Aryeh E. Shimron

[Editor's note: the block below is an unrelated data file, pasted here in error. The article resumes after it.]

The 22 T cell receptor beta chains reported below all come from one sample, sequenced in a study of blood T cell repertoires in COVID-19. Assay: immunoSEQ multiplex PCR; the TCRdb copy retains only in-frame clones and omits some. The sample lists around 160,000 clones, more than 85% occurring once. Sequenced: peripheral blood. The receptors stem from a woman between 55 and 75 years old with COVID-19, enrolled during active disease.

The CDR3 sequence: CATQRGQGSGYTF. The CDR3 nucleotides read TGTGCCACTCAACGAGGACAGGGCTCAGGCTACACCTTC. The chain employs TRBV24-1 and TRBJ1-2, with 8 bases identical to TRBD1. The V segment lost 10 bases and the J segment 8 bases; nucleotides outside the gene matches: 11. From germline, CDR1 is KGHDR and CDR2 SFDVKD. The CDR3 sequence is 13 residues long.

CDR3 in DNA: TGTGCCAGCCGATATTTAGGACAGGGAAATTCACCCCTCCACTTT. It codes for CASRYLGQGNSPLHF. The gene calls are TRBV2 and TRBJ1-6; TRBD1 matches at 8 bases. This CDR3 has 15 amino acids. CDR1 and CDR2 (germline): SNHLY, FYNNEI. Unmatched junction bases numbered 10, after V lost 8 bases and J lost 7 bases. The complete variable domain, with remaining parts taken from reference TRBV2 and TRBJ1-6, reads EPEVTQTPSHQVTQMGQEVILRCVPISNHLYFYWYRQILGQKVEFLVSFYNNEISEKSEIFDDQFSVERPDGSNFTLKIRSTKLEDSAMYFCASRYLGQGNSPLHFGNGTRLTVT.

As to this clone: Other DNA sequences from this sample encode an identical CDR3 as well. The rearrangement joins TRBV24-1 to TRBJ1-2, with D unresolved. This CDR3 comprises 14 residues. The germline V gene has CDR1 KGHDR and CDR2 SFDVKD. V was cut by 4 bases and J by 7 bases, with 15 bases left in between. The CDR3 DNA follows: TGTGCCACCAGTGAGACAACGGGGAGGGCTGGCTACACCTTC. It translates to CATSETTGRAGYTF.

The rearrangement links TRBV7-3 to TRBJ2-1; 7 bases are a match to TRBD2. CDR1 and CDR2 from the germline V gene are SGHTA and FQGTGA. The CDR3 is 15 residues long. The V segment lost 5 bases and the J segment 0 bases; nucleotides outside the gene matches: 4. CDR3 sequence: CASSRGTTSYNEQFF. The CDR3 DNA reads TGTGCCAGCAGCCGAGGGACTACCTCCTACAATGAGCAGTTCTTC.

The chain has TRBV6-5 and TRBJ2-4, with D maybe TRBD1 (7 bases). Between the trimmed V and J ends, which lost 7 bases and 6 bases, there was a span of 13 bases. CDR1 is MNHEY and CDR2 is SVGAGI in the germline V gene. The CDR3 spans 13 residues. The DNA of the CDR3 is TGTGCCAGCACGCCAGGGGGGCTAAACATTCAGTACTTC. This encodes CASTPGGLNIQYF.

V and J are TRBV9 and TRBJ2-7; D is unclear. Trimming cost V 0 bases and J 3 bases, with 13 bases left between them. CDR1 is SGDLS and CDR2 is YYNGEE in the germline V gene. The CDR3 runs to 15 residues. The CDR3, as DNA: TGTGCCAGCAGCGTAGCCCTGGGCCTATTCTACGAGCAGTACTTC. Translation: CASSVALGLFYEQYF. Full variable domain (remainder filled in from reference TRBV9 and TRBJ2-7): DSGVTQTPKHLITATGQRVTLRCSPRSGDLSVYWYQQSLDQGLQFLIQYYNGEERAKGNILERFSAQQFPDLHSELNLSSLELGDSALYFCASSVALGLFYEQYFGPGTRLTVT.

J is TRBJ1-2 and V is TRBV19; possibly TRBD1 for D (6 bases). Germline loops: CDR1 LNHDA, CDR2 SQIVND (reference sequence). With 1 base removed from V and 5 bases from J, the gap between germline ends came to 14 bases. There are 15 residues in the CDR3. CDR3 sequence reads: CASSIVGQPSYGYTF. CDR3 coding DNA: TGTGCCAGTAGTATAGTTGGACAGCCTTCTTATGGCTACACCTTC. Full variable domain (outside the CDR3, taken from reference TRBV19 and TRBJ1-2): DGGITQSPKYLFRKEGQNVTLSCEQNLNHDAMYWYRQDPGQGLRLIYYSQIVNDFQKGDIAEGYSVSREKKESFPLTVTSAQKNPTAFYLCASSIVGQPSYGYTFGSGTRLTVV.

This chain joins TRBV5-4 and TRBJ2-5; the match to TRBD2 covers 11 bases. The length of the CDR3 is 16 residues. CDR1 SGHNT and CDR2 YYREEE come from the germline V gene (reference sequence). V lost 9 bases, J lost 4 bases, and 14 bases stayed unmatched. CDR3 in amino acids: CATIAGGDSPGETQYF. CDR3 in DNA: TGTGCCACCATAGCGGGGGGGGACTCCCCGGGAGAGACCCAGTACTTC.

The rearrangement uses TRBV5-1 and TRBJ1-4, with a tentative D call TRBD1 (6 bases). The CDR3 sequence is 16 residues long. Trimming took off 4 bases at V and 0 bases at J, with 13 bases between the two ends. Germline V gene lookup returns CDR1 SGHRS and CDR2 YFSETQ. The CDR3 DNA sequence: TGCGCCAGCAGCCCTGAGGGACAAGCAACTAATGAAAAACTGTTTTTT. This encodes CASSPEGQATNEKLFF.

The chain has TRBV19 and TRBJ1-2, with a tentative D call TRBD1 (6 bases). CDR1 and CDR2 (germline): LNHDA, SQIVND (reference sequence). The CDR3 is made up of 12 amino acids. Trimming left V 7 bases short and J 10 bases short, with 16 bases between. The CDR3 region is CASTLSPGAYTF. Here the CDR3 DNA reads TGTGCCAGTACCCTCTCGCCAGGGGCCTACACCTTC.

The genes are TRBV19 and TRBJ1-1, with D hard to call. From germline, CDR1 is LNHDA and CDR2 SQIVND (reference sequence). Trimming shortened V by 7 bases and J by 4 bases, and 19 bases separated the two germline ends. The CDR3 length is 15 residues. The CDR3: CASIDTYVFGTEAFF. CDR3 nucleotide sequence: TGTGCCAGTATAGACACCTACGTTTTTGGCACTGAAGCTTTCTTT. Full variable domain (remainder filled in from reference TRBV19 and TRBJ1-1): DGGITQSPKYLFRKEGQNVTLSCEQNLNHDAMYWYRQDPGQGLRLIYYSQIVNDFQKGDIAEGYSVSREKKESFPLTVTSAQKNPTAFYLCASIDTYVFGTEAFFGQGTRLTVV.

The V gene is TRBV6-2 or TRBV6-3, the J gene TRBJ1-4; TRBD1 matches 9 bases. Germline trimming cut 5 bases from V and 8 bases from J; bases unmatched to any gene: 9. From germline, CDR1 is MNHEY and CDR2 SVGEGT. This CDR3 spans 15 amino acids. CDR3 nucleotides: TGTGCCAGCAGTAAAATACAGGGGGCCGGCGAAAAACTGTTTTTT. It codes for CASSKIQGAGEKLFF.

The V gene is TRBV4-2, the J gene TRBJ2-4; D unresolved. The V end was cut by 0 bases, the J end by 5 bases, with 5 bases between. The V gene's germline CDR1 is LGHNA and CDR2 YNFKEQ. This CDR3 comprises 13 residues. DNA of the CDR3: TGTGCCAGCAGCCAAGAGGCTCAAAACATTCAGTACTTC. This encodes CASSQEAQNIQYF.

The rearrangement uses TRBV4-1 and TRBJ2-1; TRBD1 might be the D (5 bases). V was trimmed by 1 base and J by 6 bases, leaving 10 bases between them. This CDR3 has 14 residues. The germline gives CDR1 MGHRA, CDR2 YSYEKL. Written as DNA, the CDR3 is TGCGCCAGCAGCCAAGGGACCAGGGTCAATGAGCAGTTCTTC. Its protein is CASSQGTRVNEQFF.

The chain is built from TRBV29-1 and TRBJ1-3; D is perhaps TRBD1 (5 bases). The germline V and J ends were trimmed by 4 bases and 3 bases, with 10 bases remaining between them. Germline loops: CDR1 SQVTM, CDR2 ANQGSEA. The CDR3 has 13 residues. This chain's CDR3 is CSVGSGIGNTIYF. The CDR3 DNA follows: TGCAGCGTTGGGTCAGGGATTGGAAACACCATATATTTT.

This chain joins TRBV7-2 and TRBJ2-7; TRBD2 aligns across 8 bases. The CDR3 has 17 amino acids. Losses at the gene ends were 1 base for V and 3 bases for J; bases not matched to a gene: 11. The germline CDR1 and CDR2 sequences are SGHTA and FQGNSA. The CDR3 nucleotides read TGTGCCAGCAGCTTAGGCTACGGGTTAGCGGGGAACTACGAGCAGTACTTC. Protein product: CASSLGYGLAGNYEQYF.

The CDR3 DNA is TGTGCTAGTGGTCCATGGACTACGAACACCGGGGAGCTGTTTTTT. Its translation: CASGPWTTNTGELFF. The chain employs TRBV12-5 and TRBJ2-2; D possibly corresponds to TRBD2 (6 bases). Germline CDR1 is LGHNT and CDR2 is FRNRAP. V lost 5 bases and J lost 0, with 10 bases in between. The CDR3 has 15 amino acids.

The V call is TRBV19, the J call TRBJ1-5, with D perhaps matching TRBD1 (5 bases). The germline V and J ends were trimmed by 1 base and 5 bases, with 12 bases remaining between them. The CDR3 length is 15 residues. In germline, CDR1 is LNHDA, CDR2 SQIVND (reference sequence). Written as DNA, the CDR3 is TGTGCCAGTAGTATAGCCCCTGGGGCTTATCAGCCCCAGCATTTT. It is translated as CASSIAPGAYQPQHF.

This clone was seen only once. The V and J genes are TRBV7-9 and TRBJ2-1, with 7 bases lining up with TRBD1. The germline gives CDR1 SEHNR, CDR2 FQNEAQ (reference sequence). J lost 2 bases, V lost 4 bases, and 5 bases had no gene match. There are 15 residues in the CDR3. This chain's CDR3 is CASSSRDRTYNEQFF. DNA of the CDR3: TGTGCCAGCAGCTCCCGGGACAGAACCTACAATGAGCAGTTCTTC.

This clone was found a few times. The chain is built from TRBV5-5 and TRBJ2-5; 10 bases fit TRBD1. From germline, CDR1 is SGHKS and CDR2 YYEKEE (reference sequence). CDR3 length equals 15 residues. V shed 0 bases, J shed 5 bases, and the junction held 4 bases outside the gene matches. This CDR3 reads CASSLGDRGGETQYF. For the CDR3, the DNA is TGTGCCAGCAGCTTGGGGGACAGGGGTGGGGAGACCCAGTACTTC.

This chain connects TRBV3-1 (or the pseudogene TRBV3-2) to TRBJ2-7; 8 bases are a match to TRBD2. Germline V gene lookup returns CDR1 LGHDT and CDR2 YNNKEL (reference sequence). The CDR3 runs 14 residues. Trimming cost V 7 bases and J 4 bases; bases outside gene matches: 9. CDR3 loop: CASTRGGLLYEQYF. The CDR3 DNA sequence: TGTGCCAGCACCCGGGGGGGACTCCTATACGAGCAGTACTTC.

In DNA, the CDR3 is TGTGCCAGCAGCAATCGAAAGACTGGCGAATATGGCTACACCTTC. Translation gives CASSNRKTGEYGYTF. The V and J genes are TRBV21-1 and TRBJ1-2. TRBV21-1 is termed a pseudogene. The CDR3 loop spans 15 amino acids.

A “thin section” of a limestone fragment as seen under an optical microscope. At the top is a white crust on the limestone that was initially thought to be plaster. But this image proved otherwise: A tiny veinlet (a stylolite) of clay-ey material passes from the limestone into the white crust, changing color as it does so, from yellow at lower left to rust red as it proceeds toward the outside, to black as it enters the white crust. The veinlet changes color as it passes from the unaltered limestone to the burned limestone at increasingly higher temperatures due to changes in veinlet mineralogy. That the veinlet passes into the white crust demonstrates that the white crust was part of the ancient geological element of the limestone and not a plaster covering added in historic times. The white crust was formed at a temperature above 800 degrees centigrade.